eSpace has six young companies currently enrolled; the firms are developing products from new spacecraft propulsion systems to moonlanders, like the craft shown here. It was designed by Next Giant Leap, a contender for the Google Lunar X Prize, a $30 million contest to maneuver and land a small spacecraft on the moon and relay data back to Earth.

Those may seem like lofty ambitions, but in just its first 18 months, eSpace has already graduated two firms to the open market: Net.Centric Design Professionals, which sets up ground-to-space computer networks; and Zybeck Advance Products, a manufacturer of synthetic moon rock that also has developed a milling system able to melt nearly any material at temperatures up to 20,000 degrees centigrade.

Dimeff has a $1.4 million budget for the next 18 months and, naturally, is looking for more earthbound donors and investors. The center's goal is to grow a space-industry workforce in Colorado that literally reaches for the stars.

Wednesday, February 2, 2011

In the Chemo Room: Bills

The "Level 2" appeal of a $79,000 bill for radiation treatments I took last summer went into the mail yesterday, and I have before me two more invoices from chem labs for more than $1,000 for services done late in 2010 and as long ago as the summer of 2009 that have not been paid by my insurer.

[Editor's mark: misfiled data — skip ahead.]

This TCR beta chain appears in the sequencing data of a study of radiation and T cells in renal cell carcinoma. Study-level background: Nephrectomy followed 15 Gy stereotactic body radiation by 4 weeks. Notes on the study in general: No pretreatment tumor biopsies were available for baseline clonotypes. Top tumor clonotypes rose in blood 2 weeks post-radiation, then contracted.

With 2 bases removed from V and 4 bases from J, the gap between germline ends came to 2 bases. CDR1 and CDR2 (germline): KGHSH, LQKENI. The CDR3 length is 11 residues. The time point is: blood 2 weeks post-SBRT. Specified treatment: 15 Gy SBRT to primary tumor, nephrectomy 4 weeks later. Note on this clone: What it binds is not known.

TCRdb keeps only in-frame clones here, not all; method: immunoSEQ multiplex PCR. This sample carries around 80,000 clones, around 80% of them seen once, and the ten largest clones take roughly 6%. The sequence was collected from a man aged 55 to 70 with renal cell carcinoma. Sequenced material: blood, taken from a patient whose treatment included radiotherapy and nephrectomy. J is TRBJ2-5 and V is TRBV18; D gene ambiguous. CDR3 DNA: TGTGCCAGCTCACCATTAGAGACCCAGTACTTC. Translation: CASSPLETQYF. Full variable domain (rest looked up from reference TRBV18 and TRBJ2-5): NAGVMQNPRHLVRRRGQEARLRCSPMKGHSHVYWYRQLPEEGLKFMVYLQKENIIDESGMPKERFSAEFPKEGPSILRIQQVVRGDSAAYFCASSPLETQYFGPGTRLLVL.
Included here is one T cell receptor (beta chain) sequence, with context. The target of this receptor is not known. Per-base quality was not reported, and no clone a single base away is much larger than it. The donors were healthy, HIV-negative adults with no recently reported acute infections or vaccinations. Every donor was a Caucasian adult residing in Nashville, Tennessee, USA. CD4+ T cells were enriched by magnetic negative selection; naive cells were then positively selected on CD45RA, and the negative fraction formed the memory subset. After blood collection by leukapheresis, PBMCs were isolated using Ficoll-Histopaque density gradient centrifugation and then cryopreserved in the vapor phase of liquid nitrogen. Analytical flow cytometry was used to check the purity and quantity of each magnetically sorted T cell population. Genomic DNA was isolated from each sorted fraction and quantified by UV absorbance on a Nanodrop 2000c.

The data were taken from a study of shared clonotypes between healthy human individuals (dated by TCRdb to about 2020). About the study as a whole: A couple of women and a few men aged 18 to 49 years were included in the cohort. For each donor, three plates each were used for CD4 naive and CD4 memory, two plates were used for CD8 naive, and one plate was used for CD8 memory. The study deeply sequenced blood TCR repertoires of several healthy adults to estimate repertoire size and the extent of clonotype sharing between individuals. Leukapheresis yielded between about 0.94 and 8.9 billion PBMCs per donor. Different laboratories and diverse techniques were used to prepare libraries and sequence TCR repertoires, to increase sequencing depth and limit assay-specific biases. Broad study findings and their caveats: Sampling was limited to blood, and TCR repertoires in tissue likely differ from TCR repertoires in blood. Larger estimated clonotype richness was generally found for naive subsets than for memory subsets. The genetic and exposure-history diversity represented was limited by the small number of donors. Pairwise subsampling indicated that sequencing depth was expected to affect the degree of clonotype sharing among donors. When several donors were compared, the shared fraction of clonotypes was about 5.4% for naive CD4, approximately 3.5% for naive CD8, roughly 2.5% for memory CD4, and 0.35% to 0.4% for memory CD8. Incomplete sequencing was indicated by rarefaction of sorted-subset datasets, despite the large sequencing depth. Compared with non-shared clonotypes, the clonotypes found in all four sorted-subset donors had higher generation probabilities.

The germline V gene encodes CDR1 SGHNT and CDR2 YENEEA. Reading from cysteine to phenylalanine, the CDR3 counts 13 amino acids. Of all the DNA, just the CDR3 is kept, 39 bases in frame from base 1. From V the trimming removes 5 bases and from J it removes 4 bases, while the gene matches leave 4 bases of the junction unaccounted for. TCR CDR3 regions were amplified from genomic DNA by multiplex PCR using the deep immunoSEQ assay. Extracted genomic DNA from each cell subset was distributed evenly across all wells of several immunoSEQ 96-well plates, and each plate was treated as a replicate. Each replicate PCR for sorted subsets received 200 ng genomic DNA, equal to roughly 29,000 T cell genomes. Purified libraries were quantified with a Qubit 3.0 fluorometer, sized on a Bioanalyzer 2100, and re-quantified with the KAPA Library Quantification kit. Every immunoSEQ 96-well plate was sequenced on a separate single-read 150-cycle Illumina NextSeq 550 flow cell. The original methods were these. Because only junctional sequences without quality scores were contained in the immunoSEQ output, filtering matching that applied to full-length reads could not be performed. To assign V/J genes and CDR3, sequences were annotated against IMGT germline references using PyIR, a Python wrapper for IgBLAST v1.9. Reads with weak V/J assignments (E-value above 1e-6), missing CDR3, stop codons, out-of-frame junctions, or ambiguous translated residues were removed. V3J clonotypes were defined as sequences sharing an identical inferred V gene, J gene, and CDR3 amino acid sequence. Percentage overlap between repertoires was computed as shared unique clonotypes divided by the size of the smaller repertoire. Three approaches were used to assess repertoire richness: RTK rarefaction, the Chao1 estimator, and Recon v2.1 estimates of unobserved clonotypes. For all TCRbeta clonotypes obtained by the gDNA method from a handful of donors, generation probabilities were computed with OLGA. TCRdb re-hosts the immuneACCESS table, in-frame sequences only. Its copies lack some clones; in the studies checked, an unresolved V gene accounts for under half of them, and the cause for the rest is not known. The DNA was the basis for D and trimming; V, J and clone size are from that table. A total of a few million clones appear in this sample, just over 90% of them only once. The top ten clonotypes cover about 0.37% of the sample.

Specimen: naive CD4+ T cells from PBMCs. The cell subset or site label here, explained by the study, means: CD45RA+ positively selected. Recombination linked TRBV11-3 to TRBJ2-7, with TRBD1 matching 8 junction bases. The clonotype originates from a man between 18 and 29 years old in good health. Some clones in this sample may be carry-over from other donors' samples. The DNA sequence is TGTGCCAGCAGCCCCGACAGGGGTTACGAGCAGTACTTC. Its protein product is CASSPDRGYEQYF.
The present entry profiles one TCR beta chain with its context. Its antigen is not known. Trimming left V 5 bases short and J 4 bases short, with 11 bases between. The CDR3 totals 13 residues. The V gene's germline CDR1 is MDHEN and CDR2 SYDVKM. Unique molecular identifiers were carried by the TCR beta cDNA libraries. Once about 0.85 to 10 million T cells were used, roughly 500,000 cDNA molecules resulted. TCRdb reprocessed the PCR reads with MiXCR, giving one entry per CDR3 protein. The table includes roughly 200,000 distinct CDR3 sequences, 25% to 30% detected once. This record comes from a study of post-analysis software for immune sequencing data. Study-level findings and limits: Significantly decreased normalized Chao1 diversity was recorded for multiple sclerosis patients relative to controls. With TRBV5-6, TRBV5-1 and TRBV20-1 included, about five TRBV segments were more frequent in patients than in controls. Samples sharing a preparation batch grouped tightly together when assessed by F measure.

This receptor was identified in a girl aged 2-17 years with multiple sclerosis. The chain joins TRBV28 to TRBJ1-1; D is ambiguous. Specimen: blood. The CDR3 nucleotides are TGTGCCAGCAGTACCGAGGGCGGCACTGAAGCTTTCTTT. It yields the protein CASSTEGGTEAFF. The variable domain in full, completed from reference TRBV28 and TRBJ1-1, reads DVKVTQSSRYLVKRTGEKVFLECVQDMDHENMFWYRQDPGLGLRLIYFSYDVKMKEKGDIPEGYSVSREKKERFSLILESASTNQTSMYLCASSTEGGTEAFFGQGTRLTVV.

And that's just the unpaid tip of the huge mountain of dollars that has already been paid by Anthem Blue Cross Blue Shield and myself during my four-year-plus battle against colorectal cancer. 

I'm finally in the process of adding it all up, and hope to write more about it for your reading horror, but also to illustrate the cost of fighting and surviving cancer in Denver which is no small financial hill to climb.

Maybe some of you can share your financial experiences with me if someone in your family has been fighting a serious health issue.

Part of my problem in facing these costs over the years has been my lack of income. I went from a salary just under $80,000 a year to a spotty income of about $30,000 annually for 2007, 2008 and 2009, what with writing a book for pay, doing a few public-relations projects and cashing out my retirement and one life insurance policy.

This past year has been a lot worse, as it has been for many, many people, and I've been borrowing heavily to make ends meet. Strangely, even though I am still taking chemo therapy, I feel as if I have recovered 98 percent of my energy pre-diagnosis, and I'm working hard on writing projects, including this blog, but making no money.

I plan to change that this year. And one of the ways I hope to change it is by writing about how much it costs to survive cancer in Denver, Colorado. The problem with survival, as I've already indicated, is not only that you have to pay for a portion of its expense, but also that you have to pay all the rest of your "cost-of-living," like rent, groceries, car insurance, etc.

So filing an appeal of a medical bill that has been denied by an insurer becomes routine business for a cancer survivor.

And you do it with a kind of a hippie-inspired equanimity because you know your insurer already has spent hundreds of thousands of dollars to keep you alive. You can only be grateful for that, even when you realize you are simply collecting on health-insurance premiums you have paid all your adult life.

Those total premiums, after all, hardly match the cost of long-term cancer care at today's health-industry prices.

But you realize something else as well. What you do not pay for during the four-year struggle is all the support, prayers and love shown to you by friends, family and readers of your blog. You can only be grateful for that, too. So thank you.